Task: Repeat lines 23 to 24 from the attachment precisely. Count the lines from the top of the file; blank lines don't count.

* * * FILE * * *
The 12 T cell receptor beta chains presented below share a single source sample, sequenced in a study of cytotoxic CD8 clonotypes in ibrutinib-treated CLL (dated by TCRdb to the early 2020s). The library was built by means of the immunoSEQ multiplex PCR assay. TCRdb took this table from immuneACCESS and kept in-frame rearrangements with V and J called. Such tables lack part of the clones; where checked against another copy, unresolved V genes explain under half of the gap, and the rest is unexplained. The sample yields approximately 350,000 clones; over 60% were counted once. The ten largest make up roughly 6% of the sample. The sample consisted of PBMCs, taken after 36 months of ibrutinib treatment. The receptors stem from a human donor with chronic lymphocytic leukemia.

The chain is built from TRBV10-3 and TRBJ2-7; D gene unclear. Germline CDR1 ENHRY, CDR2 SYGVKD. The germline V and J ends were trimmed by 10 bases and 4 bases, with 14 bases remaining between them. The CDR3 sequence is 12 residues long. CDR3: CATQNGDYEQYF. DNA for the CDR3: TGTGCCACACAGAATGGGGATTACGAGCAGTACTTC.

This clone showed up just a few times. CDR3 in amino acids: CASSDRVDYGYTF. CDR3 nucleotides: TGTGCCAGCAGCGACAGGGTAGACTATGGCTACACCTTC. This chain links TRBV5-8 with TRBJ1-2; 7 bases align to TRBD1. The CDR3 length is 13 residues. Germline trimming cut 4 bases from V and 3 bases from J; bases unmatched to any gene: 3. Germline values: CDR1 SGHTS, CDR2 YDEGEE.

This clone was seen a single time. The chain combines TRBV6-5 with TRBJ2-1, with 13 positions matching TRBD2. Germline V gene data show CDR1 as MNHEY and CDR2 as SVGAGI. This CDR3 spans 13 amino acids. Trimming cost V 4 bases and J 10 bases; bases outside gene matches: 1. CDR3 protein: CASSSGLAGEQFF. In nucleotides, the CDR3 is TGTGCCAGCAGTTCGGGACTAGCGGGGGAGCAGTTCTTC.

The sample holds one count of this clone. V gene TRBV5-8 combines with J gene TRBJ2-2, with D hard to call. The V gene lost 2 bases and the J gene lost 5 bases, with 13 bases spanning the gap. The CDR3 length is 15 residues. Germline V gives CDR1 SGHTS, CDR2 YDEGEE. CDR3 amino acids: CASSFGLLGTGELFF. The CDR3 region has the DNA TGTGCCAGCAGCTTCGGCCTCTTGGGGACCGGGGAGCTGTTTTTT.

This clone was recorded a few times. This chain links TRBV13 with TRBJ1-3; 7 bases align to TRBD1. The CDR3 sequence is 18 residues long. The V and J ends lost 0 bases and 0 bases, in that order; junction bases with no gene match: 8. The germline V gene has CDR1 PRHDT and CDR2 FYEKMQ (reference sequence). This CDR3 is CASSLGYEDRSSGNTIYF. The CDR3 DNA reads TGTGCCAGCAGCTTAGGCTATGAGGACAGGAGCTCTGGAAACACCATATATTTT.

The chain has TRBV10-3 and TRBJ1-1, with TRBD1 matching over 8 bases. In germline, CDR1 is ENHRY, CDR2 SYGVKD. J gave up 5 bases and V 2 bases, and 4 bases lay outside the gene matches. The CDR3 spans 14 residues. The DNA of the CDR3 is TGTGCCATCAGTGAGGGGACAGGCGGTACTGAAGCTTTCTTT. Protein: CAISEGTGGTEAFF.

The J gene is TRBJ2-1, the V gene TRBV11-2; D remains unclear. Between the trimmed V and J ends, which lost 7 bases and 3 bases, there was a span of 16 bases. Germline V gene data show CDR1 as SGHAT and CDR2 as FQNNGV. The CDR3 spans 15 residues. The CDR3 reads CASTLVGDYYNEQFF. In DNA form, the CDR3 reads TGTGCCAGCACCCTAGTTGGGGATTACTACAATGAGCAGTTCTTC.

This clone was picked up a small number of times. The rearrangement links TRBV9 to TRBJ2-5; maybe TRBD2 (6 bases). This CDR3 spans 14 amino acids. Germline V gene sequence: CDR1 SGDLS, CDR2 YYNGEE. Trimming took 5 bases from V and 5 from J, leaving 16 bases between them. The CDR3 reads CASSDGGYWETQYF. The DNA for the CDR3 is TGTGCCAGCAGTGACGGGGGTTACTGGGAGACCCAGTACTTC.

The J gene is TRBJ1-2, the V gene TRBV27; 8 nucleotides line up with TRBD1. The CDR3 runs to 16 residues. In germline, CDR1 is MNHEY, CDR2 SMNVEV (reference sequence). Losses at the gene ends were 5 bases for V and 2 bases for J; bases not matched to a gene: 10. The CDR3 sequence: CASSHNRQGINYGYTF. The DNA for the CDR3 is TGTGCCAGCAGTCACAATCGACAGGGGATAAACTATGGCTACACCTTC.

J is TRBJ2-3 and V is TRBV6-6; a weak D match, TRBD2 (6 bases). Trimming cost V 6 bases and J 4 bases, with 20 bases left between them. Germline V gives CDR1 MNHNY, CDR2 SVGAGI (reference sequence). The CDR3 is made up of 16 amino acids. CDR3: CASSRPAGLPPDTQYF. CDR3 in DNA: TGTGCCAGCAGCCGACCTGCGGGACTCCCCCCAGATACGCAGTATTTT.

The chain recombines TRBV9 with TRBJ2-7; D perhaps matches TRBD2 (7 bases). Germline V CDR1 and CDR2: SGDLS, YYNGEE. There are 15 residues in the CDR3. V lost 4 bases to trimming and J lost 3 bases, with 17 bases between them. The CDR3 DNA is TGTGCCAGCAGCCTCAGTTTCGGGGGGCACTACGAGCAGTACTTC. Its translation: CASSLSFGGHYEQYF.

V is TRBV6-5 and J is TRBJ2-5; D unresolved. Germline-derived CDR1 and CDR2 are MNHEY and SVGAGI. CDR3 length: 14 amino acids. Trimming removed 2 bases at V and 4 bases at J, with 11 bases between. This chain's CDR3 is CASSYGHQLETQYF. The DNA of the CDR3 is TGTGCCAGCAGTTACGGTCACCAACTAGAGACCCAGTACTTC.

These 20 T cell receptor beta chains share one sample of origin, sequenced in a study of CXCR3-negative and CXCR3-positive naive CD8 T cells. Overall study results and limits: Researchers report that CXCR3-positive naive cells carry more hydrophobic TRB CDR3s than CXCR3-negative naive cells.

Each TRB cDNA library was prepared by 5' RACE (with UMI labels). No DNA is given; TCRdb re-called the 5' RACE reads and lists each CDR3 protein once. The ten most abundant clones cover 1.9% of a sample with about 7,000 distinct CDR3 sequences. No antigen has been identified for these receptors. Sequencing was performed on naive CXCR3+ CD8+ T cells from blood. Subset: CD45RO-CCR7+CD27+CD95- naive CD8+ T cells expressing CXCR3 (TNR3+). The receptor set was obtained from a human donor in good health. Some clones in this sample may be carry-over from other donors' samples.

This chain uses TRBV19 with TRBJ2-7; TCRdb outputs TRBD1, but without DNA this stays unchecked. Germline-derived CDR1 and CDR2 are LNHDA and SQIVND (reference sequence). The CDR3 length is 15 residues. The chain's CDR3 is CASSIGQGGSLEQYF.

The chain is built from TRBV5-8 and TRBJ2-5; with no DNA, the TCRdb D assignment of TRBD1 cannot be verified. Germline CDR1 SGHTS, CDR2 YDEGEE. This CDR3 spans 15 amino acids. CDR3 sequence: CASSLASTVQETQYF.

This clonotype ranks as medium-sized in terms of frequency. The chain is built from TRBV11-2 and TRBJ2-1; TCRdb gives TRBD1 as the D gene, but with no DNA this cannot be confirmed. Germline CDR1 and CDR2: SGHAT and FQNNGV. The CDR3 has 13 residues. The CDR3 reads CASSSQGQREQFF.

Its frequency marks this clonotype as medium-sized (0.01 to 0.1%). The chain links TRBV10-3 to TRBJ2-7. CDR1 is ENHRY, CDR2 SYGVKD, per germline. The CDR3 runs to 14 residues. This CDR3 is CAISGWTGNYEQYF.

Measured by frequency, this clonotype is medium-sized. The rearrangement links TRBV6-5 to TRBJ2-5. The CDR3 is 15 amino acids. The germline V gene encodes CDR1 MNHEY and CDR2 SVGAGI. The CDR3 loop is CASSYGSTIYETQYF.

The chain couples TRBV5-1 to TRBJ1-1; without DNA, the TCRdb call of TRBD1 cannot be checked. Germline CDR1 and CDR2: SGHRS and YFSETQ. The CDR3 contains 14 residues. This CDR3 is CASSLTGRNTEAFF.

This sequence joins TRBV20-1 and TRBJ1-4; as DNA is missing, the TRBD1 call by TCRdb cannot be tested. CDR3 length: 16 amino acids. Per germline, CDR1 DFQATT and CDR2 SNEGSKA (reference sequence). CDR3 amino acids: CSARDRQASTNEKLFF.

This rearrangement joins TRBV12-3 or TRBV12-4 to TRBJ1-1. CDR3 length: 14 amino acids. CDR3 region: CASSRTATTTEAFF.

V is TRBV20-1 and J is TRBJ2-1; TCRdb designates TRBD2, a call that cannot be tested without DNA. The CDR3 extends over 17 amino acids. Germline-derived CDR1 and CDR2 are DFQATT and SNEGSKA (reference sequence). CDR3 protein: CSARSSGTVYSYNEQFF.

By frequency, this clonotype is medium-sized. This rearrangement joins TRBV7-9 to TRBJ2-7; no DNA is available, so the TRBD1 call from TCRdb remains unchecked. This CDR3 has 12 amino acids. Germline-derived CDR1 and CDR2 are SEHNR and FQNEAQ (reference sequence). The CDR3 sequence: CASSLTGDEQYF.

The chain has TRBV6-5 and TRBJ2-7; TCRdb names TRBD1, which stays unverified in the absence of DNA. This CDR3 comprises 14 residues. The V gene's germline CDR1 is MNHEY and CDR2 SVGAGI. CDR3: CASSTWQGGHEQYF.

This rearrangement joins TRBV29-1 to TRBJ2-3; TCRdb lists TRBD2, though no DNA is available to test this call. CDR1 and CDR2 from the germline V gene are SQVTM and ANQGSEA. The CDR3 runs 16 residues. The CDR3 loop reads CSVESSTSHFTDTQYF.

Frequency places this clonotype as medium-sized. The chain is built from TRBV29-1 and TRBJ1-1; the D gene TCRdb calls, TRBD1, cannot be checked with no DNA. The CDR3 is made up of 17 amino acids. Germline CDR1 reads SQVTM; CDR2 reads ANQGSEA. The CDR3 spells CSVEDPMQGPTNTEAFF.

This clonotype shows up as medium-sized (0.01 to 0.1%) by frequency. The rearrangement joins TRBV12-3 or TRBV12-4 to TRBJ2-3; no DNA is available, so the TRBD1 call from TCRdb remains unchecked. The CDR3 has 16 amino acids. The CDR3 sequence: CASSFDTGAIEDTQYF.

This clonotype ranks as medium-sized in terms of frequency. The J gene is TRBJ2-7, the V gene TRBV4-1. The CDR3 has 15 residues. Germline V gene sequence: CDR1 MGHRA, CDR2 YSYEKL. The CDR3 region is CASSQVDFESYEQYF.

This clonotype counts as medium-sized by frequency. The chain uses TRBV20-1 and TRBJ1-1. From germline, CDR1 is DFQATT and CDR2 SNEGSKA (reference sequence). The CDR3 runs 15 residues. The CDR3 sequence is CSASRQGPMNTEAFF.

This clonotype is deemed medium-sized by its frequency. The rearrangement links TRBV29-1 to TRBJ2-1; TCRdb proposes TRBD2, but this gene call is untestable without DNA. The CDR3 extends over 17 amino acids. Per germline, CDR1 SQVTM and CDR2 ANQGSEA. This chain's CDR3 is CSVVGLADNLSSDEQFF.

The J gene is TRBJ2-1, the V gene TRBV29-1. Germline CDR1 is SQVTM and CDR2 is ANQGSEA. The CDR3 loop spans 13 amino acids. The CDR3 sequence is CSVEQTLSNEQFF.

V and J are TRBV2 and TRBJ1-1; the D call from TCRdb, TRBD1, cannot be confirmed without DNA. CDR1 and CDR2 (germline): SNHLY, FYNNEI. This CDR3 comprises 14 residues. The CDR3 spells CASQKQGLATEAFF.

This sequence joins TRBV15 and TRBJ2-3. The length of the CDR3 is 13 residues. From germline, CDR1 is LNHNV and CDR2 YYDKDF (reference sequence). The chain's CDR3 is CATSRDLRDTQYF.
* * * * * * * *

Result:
This rearrangement joins TRBV12-3 or TRBV12-4 to TRBJ1-1. CDR3 length: 14 amino acids. CDR3 region: CASSRTATTTEAFF.

V is TRBV20-1 and J is TRBJ2-1; TCRdb designates TRBD2, a call that cannot be tested without DNA. The CDR3 extends over 17 amino acids. Germline-derived CDR1 and CDR2 are DFQATT and SNEGSKA (reference sequence). CDR3 protein: CSARSSGTVYSYNEQFF.